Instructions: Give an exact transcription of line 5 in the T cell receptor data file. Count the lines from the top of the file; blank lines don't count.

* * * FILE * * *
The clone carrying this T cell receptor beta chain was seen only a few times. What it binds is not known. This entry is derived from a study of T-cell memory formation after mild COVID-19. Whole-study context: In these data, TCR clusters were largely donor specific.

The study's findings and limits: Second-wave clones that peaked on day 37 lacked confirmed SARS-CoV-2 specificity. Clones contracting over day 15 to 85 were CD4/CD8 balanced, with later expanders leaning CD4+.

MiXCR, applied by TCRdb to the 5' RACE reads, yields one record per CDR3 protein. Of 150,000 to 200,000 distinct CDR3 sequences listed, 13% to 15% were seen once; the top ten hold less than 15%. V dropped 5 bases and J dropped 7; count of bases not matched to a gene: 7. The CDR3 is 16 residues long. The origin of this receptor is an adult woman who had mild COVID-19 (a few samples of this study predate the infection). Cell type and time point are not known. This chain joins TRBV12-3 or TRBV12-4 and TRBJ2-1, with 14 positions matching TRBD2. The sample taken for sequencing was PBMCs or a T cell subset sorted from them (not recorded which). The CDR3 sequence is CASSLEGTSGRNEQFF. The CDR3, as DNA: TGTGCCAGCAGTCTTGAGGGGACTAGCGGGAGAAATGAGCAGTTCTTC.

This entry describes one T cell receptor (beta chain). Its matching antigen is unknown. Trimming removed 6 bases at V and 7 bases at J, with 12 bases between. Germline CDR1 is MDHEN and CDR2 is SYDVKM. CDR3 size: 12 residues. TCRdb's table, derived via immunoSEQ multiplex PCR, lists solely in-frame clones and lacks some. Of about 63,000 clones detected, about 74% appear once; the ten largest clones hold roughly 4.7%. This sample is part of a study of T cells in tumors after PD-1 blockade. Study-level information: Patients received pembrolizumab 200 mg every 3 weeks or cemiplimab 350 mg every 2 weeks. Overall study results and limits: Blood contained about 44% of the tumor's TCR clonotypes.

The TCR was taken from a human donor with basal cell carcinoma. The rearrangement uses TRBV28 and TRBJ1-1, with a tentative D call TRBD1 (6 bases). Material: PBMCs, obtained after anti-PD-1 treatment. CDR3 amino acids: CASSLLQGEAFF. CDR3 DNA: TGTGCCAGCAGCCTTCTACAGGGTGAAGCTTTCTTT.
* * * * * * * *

The TCR was taken from a human donor with basal cell carcinoma. The rearrangement uses TRBV28 and TRBJ1-1, with a tentative D call TRBD1 (6 bases). Material: PBMCs, obtained after anti-PD-1 treatment. CDR3 amino acids: CASSLLQGEAFF. CDR3 DNA: TGTGCCAGCAGCCTTCTACAGGGTGAAGCTTTCTTT.